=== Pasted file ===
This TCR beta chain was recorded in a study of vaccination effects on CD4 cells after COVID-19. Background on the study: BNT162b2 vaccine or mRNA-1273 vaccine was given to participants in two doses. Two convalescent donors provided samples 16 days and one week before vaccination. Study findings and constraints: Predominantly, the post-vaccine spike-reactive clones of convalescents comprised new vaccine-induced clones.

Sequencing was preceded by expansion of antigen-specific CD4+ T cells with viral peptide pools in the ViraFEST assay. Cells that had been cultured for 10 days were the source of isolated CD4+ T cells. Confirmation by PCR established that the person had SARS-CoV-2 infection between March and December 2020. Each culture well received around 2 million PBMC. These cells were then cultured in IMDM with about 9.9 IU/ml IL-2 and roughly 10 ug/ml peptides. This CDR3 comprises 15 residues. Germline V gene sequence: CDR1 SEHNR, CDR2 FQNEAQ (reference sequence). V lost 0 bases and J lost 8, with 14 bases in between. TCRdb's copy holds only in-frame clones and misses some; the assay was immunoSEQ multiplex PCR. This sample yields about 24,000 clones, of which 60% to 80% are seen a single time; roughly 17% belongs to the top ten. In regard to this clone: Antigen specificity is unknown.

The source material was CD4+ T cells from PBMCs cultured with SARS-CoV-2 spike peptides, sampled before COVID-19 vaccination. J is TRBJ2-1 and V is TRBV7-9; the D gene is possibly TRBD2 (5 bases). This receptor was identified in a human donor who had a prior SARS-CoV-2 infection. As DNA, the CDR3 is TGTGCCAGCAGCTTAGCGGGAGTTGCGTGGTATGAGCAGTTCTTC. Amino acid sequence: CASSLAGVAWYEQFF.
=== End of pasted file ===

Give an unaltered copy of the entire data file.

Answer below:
This TCR beta chain was recorded in a study of vaccination effects on CD4 cells after COVID-19. Background on the study: BNT162b2 vaccine or mRNA-1273 vaccine was given to participants in two doses. Two convalescent donors provided samples 16 days and one week before vaccination. Study findings and constraints: Predominantly, the post-vaccine spike-reactive clones of convalescents comprised new vaccine-induced clones.

Sequencing was preceded by expansion of antigen-specific CD4+ T cells with viral peptide pools in the ViraFEST assay. Cells that had been cultured for 10 days were the source of isolated CD4+ T cells. Confirmation by PCR established that the person had SARS-CoV-2 infection between March and December 2020. Each culture well received around 2 million PBMC. These cells were then cultured in IMDM with about 9.9 IU/ml IL-2 and roughly 10 ug/ml peptides. This CDR3 comprises 15 residues. Germline V gene sequence: CDR1 SEHNR, CDR2 FQNEAQ (reference sequence). V lost 0 bases and J lost 8, with 14 bases in between. TCRdb's copy holds only in-frame clones and misses some; the assay was immunoSEQ multiplex PCR. This sample yields about 24,000 clones, of which 60% to 80% are seen a single time; roughly 17% belongs to the top ten. In regard to this clone: Antigen specificity is unknown.

The source material was CD4+ T cells from PBMCs cultured with SARS-CoV-2 spike peptides, sampled before COVID-19 vaccination. J is TRBJ2-1 and V is TRBV7-9; the D gene is possibly TRBD2 (5 bases). This receptor was identified in a human donor who had a prior SARS-CoV-2 infection. As DNA, the CDR3 is TGTGCCAGCAGCTTAGCGGGAGTTGCGTGGTATGAGCAGTTCTTC. Amino acid sequence: CASSLAGVAWYEQFF.